Tuesday, July 19, 2011

Eucalyptus 3 development

Tim Cramer, our VP of engineering, very eloquently explained at the last UDS the status of our branches and the steps we are taking to improve it. With the introduction of Eucalyptus Enterprise Editions (EE), we went to a 2 branches model. The 2 branches were supposed to be identical with the differences limited to the Enterprises bits added to EE (for example SAN and VMware support). The model was meant to follow a Tic-Toc release cycle: Tic for Eucalyptus EE and Toc for Eucalyptus.

Houston: we have a problem.

At first all was good, and the weekly merge of the two branches happened without hiccups. During the development of High Availability (HA - see our roadmaps for the list of upcoming features) we found the code changes to be intrusive enough that we didn't want to work off production level branches so we started to work off a third internal branch. And here the problems started: multiple branches merge started to be a time consuming proposition, and we thus switched to use our developer's branch only.

Now we got all the elements for the perfect storm: a very ambitious release packed with exciting features that our user base asked for, three different branches that started to grow apart and an impending release for our Tic cycle. With the development happening on the internal branch, the communication with our community and in particular with our bug reporter lagged behind: we were still fixing issues, but we couldn't communicate clearly since the code fix were not visible (check our developer's corner for information on code, bugs and nightly builds), and we could not point our loyal users to the specific commit resolving the issue.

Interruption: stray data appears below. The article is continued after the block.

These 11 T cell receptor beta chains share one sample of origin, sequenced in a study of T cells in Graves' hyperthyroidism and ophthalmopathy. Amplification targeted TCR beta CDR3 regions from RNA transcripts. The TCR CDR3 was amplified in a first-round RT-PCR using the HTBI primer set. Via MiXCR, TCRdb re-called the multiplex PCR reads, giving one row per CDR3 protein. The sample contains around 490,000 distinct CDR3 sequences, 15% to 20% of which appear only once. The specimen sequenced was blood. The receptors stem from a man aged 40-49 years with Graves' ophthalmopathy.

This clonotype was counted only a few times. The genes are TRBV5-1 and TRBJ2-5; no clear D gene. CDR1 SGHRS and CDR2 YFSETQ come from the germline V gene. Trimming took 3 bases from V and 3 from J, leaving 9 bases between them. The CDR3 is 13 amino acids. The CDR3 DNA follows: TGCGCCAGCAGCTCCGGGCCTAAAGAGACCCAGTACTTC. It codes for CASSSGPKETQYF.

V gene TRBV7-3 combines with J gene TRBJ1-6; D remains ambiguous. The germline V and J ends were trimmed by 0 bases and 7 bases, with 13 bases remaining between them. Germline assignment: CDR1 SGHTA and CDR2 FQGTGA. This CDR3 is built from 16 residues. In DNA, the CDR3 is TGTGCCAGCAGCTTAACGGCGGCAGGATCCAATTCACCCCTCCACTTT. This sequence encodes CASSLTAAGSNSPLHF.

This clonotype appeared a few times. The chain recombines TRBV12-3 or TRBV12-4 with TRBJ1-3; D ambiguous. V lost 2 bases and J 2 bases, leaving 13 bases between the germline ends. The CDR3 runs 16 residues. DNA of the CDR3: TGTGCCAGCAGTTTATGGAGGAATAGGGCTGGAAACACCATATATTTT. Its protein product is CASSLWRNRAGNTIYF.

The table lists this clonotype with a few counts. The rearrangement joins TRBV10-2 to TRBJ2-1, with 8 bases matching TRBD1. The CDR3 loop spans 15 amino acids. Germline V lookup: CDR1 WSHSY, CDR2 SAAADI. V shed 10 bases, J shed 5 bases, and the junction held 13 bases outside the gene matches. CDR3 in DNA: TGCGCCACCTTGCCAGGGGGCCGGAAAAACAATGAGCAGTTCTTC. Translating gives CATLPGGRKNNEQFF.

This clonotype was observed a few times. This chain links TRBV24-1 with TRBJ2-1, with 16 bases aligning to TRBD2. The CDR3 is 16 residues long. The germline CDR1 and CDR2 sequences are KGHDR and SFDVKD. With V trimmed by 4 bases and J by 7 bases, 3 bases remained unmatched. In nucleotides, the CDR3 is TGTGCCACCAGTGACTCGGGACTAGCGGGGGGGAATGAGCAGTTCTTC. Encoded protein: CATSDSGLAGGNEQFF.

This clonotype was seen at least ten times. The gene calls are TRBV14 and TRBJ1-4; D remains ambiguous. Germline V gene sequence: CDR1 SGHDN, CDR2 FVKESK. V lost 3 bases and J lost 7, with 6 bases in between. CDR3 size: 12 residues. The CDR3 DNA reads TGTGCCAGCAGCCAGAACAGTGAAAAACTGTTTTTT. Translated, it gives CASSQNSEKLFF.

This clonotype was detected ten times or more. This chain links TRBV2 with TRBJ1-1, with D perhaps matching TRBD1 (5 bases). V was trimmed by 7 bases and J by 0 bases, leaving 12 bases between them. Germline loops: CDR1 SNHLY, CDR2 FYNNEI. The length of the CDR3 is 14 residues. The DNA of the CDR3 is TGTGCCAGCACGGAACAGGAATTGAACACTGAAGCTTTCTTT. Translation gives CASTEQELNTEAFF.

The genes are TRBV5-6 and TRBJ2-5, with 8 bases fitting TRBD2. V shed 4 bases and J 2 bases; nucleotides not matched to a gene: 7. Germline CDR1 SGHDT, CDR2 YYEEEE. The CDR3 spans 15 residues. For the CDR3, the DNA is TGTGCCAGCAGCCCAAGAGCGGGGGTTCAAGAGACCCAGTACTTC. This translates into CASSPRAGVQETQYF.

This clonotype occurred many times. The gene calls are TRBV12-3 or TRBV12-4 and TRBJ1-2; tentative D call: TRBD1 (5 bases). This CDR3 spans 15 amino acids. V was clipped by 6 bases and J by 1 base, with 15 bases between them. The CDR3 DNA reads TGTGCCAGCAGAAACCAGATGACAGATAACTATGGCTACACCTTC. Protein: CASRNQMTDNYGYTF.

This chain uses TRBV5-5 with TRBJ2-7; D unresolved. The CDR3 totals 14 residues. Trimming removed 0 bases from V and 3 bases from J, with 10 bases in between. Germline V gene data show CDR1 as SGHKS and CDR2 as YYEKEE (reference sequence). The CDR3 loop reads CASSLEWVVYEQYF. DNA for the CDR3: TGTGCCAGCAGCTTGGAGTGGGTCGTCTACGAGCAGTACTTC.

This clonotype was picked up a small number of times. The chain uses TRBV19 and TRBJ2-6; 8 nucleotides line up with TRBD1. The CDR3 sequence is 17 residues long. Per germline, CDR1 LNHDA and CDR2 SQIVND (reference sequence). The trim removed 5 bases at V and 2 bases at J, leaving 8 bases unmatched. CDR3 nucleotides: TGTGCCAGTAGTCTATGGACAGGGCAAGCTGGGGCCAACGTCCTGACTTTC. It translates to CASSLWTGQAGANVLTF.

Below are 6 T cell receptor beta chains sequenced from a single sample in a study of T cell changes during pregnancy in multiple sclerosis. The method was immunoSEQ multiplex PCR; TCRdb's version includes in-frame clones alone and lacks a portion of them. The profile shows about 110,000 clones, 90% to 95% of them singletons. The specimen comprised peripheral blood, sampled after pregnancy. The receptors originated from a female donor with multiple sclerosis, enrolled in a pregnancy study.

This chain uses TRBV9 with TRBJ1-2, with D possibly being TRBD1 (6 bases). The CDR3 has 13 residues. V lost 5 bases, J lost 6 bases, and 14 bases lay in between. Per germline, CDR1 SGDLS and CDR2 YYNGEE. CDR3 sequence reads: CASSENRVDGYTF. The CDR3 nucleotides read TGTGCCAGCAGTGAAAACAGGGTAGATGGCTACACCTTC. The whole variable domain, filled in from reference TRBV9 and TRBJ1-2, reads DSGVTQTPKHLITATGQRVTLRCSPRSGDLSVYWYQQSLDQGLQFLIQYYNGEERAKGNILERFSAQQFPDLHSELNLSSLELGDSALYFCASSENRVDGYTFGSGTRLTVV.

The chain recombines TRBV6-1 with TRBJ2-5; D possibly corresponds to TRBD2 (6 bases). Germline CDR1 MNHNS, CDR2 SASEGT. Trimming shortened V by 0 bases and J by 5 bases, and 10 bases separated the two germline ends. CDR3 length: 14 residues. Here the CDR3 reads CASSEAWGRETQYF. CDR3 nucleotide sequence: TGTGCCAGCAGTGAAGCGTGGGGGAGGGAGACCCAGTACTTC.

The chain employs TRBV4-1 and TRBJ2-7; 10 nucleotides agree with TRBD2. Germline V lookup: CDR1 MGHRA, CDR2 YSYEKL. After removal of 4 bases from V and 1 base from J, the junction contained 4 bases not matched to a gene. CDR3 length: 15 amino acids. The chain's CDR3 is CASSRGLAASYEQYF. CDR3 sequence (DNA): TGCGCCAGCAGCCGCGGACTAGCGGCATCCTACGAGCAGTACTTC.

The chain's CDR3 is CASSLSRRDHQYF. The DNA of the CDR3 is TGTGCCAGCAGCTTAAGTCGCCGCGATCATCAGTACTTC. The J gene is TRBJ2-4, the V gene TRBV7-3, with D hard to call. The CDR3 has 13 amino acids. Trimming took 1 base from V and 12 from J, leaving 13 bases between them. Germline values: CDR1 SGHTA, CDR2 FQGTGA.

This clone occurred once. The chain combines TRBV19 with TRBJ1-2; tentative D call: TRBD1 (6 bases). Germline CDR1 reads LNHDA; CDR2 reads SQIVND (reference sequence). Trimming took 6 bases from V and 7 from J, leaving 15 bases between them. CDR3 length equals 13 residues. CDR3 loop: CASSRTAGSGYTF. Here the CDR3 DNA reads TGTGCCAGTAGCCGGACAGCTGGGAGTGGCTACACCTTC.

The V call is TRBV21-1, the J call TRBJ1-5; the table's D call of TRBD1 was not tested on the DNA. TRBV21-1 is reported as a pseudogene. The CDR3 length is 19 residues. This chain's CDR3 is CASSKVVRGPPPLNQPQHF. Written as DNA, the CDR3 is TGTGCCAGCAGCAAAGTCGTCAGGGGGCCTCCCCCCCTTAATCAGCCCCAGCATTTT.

We are going back to the textbook model

The first thing that Tim decided to tackle, was to simplify this process and to revert back to a single working branch, with a plug-in mechanism for the extra Enterprise level bits. The good news is that we are well into the QA phase of our code, which mean we will reach gold status soon. We will then proceed with our last 'code drop' into our public branch: development will proceed there afterwards. The code will be unstable at first while we develop the plug-in framework, but it will stabilize quickly.

Our most ambitious release of Eucalyptus is well on its way to your data center. We listened to you for Eucalyptus 3 features set: are you ready to help us for Eucalyptus 4?

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